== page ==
Tuesday, February 17, 2015

Reevaluating Harsh Sustenance

So I've been testing out Harsh Sustenance since my last post, and while it hasn't been a total miss, it doesn't appear to  be as good as I thought it was. When I first saw this card, it immediately brought to mind the stellar Black Common Corrupt, which is absolutely back-breaking in Mono-Black Pauper builds where you can resolve it. And since Harsh Sustenance is half the cost for the same effect, it stood to reason that it would be pretty good.

But as it turns out, being dependent on the number of creatures in play is worlds different than being dependent on the number of Lands in play. Even in a Tokens strategy, I often found myself in situations where it was little more than a Douse in Gloom that could also target my opponent. Yes, if you manage to fill the board with a crazy number of tokens, Harsh Sustenance can be quite the blow-out. But with the prevalence of cards like Festergloom, Barrage of Boulders, and Scouring Sands, it is often trivial for your opponent to keep your creature count from getting out of hand. Additionally, your opponent can also save a creature targeted by Harsh Sustenance simply by destroying one of your creatures in response.

Based on all this, I actually don't think the optimal strategy is to play this in a White Weenie build. Instead, it seems like it would find a better home in an Orzhov build, where it is utilized more as spot-removal rather than a massive damage swing. I also would revise my initial rating of this card, placing it more firmly in the "situational" category than in the "good" category.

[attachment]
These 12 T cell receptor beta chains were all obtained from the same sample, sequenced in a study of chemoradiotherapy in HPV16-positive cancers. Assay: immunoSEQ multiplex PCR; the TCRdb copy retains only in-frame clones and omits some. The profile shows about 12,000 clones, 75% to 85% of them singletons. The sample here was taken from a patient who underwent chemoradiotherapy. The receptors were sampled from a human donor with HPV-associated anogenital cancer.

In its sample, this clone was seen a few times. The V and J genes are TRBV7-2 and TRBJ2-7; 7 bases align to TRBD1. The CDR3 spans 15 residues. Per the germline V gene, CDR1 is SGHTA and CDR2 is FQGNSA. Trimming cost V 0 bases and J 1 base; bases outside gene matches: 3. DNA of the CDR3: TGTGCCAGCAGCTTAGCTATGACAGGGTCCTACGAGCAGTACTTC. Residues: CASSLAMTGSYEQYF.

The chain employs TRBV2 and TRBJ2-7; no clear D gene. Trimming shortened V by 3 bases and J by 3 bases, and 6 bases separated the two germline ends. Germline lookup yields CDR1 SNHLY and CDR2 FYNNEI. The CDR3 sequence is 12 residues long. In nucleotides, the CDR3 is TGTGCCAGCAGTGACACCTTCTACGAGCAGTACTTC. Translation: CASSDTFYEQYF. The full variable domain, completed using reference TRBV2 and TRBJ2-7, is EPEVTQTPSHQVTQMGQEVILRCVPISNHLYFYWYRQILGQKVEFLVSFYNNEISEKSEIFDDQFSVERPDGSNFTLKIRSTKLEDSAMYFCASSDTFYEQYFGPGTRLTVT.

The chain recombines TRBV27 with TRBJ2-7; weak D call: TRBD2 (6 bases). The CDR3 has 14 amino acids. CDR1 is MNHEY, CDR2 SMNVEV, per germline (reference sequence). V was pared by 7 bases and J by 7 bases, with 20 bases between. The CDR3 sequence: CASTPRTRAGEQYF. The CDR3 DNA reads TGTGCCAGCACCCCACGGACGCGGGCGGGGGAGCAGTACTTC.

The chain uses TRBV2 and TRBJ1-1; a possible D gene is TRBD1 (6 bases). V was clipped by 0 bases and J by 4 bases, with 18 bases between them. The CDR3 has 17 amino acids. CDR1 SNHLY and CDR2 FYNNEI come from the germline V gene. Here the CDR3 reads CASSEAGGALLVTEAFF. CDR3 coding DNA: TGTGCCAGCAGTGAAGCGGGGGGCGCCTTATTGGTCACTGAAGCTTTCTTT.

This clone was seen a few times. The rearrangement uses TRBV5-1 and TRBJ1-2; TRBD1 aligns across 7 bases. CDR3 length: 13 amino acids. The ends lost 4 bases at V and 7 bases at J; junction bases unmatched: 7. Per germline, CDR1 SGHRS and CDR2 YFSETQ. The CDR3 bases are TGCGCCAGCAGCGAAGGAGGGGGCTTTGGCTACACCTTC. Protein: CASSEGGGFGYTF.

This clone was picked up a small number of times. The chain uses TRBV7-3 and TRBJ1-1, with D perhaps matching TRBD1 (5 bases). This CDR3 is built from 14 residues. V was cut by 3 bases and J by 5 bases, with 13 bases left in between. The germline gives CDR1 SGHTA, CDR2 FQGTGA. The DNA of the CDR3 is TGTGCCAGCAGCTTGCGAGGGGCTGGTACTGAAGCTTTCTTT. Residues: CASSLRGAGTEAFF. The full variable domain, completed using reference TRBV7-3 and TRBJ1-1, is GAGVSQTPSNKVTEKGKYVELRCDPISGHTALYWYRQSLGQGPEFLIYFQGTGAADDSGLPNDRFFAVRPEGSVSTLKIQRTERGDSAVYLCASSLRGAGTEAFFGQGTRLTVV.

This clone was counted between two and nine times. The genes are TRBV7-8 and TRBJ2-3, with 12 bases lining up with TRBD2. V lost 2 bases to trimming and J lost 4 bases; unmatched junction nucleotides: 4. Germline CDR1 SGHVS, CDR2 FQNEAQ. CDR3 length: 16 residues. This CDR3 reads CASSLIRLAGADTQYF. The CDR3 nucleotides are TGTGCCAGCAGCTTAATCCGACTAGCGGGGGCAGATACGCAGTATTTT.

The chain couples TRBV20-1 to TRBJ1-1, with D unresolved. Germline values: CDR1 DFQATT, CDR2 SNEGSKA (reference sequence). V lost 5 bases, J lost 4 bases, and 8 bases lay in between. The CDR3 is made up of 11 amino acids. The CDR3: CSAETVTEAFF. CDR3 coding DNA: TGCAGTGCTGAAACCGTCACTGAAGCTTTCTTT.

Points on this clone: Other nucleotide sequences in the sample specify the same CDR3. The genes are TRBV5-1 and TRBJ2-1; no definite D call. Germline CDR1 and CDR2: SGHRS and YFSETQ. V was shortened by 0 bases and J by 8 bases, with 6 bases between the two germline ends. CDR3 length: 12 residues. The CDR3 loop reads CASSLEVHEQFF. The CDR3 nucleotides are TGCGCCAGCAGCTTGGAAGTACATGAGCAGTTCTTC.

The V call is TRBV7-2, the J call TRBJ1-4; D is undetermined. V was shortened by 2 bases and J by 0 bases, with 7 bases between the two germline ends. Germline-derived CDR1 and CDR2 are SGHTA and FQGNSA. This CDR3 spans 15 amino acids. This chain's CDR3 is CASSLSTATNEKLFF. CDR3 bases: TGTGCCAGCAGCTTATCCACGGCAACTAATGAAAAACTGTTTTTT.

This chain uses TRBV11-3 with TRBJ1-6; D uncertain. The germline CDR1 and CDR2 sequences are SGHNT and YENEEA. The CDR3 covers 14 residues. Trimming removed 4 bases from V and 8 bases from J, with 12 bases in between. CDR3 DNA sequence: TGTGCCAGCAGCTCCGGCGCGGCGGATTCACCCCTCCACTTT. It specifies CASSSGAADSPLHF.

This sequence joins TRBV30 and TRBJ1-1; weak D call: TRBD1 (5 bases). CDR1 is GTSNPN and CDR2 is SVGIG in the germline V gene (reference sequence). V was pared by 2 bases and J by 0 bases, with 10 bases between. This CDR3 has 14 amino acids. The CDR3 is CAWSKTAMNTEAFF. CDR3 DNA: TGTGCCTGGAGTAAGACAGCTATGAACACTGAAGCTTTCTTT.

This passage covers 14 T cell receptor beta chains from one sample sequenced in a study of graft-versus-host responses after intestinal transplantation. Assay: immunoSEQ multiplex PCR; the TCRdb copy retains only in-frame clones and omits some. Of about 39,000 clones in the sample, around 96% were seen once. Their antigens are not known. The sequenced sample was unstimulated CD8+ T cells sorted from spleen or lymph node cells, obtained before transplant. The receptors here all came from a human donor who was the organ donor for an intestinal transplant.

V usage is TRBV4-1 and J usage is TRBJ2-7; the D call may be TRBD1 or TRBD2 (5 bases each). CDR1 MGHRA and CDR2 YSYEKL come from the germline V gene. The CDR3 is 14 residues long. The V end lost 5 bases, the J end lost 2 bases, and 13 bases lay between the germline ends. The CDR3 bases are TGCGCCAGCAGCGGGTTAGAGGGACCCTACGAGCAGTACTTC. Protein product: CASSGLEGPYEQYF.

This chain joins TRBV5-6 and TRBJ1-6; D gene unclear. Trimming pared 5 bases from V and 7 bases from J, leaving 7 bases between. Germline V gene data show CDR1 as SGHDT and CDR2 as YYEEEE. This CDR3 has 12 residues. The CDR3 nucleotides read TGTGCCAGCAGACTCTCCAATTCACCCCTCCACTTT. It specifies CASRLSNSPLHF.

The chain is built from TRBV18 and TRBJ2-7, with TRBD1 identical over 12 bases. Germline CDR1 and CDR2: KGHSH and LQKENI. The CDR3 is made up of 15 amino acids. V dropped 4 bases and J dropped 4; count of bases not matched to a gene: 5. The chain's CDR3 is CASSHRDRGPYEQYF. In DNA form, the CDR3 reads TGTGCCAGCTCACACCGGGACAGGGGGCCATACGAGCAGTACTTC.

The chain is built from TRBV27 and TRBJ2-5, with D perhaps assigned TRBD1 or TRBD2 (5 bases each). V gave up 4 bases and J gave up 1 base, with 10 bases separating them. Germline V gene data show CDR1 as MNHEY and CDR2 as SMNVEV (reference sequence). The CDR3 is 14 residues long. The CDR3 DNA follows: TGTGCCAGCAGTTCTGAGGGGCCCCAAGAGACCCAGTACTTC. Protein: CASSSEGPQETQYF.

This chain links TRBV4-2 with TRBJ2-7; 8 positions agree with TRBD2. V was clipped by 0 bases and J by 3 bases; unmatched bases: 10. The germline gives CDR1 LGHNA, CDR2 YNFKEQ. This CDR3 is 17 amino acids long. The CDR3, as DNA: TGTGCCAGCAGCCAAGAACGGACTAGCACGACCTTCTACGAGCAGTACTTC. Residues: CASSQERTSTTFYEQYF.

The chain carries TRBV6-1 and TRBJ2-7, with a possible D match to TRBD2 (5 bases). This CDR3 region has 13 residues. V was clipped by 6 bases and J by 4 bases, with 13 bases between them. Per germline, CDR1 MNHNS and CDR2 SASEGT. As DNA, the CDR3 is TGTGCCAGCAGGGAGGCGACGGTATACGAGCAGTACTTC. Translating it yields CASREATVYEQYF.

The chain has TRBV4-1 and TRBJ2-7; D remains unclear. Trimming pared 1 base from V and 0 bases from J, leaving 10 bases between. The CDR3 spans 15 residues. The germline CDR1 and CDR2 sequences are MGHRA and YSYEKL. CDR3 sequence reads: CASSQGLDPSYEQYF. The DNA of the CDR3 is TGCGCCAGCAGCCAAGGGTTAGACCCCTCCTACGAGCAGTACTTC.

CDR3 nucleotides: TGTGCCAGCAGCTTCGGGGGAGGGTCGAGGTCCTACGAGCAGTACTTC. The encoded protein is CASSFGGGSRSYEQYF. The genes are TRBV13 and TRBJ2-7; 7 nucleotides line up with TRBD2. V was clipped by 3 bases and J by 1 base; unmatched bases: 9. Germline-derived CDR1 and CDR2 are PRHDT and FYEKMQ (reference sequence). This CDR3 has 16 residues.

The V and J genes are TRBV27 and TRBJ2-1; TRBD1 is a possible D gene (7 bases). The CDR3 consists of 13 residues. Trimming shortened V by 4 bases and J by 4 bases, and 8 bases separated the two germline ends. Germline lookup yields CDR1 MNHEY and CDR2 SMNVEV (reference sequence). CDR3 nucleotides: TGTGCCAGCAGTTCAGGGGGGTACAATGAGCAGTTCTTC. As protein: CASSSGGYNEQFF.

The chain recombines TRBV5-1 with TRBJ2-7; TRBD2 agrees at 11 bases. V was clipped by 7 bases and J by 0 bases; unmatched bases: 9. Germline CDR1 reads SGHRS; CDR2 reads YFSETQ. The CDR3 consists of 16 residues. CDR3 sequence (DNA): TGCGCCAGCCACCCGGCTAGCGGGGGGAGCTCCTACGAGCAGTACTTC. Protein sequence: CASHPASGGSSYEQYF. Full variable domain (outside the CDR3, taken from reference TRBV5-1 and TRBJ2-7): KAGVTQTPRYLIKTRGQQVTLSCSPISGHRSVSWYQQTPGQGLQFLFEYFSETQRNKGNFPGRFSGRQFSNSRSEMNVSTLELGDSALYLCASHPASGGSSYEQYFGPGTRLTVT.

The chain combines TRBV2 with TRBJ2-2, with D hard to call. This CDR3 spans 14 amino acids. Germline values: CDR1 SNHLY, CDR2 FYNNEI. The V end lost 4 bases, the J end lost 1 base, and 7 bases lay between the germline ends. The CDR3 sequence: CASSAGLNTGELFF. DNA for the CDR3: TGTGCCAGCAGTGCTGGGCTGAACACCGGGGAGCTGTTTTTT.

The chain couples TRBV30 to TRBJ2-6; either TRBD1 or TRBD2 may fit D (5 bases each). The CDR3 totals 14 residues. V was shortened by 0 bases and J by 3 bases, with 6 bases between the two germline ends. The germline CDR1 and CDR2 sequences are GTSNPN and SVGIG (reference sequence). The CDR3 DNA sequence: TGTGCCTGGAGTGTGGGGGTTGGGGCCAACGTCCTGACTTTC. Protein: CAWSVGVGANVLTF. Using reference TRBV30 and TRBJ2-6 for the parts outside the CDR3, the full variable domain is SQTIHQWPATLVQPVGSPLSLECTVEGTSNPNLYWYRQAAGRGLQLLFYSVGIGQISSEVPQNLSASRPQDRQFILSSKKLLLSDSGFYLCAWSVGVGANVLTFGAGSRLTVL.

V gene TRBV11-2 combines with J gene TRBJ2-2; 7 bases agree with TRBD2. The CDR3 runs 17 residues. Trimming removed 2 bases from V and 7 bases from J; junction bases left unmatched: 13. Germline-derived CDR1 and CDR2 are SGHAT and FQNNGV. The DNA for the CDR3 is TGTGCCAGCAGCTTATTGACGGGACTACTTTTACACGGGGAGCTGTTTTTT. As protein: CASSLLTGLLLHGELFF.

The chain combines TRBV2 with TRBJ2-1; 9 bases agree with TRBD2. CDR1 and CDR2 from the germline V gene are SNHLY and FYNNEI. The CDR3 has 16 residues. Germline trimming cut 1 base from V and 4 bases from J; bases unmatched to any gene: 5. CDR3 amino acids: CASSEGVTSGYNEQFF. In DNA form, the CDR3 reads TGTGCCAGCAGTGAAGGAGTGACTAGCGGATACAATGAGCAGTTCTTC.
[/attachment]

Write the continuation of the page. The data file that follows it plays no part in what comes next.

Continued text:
If you've had some different experience with Harsh Sustenance, I'd love to hear about it! Let me know in the comments below.

1 comment:

  1. In my control deck it has been varying between ok and mvp depending on the opponent's deck. In last MPDC it killed goblins, opponents and Nessian Asps alike and this versatility is what I like on it. It isn't the best but with the lack of decent removal in black I chose to use it simply because of the possible upside of eventually targeting my opponent.

    I also expected it to be stronger in tokens deck but it is really conditional, at least in the current card pool.